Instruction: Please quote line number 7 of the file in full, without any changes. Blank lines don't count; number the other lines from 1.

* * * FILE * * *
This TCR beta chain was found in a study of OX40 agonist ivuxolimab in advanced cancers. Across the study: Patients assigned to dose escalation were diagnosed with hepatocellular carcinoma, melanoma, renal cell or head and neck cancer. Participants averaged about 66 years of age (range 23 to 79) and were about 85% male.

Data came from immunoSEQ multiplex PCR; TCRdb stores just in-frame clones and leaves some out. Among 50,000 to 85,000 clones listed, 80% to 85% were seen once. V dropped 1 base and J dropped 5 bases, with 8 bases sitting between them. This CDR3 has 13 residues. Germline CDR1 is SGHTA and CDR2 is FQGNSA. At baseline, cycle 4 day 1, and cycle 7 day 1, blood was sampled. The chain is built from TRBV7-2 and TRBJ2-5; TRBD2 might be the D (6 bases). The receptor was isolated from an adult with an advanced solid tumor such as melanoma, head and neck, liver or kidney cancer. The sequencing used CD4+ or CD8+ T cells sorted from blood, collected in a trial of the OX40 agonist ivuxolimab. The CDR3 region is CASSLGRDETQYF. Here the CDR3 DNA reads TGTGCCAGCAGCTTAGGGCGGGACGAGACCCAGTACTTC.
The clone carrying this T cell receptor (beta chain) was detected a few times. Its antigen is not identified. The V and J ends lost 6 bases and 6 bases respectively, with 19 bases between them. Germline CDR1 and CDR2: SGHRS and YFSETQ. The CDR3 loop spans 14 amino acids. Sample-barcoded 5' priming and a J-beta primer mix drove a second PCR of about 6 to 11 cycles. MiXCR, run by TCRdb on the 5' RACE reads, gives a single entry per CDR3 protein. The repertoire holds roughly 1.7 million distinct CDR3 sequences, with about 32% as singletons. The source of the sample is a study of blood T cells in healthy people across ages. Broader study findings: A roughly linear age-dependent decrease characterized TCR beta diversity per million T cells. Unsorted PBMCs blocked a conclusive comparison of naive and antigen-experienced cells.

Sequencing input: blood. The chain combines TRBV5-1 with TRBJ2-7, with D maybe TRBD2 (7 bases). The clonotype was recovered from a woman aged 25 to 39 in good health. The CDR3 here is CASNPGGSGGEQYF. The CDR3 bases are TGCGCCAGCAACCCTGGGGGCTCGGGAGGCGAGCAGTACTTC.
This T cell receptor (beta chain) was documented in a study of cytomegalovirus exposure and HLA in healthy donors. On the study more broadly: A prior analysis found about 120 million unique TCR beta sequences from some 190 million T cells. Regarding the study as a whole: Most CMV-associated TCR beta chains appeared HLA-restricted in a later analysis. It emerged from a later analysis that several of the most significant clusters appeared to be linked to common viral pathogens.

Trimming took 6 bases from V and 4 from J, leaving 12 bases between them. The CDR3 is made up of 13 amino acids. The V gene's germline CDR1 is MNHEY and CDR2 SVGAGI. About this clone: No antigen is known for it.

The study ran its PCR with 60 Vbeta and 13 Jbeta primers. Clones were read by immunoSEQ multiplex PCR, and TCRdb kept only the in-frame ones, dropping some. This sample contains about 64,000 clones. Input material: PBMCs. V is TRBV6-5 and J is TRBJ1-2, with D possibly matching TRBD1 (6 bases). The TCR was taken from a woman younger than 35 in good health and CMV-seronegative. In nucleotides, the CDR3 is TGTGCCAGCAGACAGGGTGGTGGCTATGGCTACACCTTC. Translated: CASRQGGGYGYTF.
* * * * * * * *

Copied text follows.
The study ran its PCR with 60 Vbeta and 13 Jbeta primers. Clones were read by immunoSEQ multiplex PCR, and TCRdb kept only the in-frame ones, dropping some. This sample contains about 64,000 clones. Input material: PBMCs. V is TRBV6-5 and J is TRBJ1-2, with D possibly matching TRBD1 (6 bases). The TCR was taken from a woman younger than 35 in good health and CMV-seronegative. In nucleotides, the CDR3 is TGTGCCAGCAGACAGGGTGGTGGCTATGGCTACACCTTC. Translated: CASRQGGGYGYTF.